The plaintiff was indicted with others in the United States District Court for the Eastern District of New York, charged with conspiracy to fix superfecta races at Roosevelt and Yonkers. After a long trial in 1974, at least one defendant was found guilty and a number were acquitted. Plaintiff was among those as to whom the prosecution failed to sustain its burden of proof. One Forrest Gerry, a nondriver and nontrainer, was convicted as the alleged mastermind of the conspiracy. According to George Morton Levy, chief executive officer and general counsel to Roosevelt, who was familiar with the trial evidence, the evidence indicated that Gilmour had suspicious relations with Gerry.
Following the trial, Gilmour sought to race again at Roosevelt. Despite his acquittal, Roosevelt was reluctant to allow him to race at its track or to use its stalls, and it contends that it then had the right, in the exercise of a reasonable discretionary business judgment, to bar undesirable persons, whether race track touts, dishonest drivers, owners, or others, under the common law and the statute under which each race track is licensed by the state.
In any event, Roosevelt conditioned Gilmour's re-entry to its track, as well as the re-entry of other drivers involved in the Eastern District trial, upon their written agreement, in the event of any future investigations, to cooperate fully, to report any irregularities in racing that they observed, and to take a polygraph test whenever requested by management. Gilmour, represented by counsel, agreed thereto in June 1974, and thereafter availed himself of Roosevelt's facilities free of any restriction. Then, on September 18, 1975, an exacta race was run which Gilmour won; one McNutt placed second and Webster, another driver, placed sixth. That race and action taken thereafter by Roosevelt are at the center of this controversy.
We put aside whether inquiry about the race was caused by the spectators booing after it was over, since plaintiff denies that this occurred. But the morning following the race Jacques Dupuis, one of the drivers in the race, complained to the State Steward/Presiding Judge that he was crowded out by Webster -- that Webster had ridden "shotgun" to keep other drivers from passing to assure that plaintiff and McNutt would finish first and second. Roosevelt management was advised of this complaint. Dupuis' version of the race was supported by another driver who was in a position to see and who felt that Webster had deliberately blocked Dupuis out. Roosevelt management also received complaints about the race from telephone callers. It reviewed the videotapes of the race. Inquiry soon exposed an unusual betting pattern on the particular race. Two strangers, in the closing minutes that the betting window was open, had placed an unusually large bet of $5,000 on the exacta combination of "1" and "5", the numbers of the horses driven by Gilmour and McNutt, and immediately after the race collected between $28,000 and $32,000 on the winning combination and then disappeared. Heavy bettors are monitored at Roosevelt and they are known to its race track personnel; the winners in this instance were not known and to this day have not been identified. Based on these circumstances, management undertook an investigation.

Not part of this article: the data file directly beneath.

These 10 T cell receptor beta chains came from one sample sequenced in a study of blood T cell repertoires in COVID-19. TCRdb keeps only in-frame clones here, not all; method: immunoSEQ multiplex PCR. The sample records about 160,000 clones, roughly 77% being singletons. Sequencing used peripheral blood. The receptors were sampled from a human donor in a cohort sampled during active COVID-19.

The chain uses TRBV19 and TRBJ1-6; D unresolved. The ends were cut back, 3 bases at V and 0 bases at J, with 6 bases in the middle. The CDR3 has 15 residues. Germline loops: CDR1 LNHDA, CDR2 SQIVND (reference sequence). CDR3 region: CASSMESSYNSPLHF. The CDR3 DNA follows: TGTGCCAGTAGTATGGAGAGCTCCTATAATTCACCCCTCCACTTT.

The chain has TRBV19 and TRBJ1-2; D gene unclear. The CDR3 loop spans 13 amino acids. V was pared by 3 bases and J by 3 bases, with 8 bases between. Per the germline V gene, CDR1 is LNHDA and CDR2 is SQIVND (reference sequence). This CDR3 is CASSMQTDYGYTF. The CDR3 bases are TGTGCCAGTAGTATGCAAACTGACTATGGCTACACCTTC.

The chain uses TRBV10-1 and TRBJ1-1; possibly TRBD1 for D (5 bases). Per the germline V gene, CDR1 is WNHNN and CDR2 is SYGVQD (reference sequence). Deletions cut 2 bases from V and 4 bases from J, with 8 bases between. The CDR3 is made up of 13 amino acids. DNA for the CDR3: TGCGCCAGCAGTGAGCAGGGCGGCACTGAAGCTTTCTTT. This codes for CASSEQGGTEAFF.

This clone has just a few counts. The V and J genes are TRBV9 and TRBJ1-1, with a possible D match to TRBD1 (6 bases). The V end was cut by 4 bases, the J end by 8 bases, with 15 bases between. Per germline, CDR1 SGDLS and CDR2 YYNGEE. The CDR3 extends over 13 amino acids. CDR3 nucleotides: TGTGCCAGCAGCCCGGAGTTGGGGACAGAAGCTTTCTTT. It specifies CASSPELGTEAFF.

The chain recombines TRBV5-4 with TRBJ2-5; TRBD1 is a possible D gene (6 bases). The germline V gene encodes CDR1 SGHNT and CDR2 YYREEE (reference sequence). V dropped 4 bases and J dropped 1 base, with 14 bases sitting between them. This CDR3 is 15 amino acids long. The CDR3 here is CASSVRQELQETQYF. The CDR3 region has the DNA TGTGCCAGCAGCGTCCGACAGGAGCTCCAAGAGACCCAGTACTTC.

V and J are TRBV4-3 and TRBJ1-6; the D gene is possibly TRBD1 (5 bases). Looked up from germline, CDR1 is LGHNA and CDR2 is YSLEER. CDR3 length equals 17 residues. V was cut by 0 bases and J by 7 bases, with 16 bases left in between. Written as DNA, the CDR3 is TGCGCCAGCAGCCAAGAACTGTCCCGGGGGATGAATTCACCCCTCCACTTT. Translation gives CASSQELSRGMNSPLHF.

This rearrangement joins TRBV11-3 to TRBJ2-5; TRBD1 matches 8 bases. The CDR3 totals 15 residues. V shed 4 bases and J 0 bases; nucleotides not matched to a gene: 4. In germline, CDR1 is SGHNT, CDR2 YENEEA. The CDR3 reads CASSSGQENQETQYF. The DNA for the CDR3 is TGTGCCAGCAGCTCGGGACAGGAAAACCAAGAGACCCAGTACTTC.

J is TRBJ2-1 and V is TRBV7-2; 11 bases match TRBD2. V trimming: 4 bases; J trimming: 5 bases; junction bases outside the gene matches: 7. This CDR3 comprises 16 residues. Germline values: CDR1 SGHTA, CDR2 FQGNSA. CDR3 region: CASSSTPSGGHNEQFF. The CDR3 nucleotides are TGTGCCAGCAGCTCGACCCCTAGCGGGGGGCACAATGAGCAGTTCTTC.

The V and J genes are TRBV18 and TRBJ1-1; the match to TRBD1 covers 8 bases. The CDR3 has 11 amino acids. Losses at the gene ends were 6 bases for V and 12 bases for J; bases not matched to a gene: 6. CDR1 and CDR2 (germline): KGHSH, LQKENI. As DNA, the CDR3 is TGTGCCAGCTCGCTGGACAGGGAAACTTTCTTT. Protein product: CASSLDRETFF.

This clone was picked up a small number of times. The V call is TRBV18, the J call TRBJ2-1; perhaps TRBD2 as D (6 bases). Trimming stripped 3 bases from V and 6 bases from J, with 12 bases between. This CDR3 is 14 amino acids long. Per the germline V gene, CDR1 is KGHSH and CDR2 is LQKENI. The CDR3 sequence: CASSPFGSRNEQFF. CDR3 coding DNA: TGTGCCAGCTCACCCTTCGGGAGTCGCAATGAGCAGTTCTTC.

On September 24, 1975, Gilmour, Webster and McNutt were invited to a meeting (McNutt did not attend) with George Morton Levy, Roosevelt's chief executive officer. Over the course of an hour-long session Gilmour and Webster were advised that complaints had been received and questions raised about the September 18, 1975 exacta race; that management was conducting an investigation; that the drivers had "a continuing obligation to take affirmative action to eliminate any suspicion that we have on any race here"; and that Roosevelt wanted them to adhere to their agreement and to take a lie detector test. Gilmour was fully apprised of the basis for the suspicion attending the exacta race, including the two unknown bettors and the amount of their bet, and also of the request that he submit to the test, although he was not asked for his side of the story in so many words.
On September 27, 1975, still before he was terminated, Gilmour, accompanied by his then lawyer, attended a second session with Levy and other Roosevelt executive officers. The meeting lasted for one and one-half hours and again Gilmour and his counsel were informed of the basis for Roosevelt's concern about the questioned race and why the polygraph test was proposed, and again Levy renewed his request that Gilmour comply with the agreement which had conditioned his readmission to the race track following the 1974 superfecta trial. Instead of consenting thereto, his lawyer, in Gilmour's presence, sought to disavow the agreement, arguing that the test was unreliable and charging that management was engaged in a ...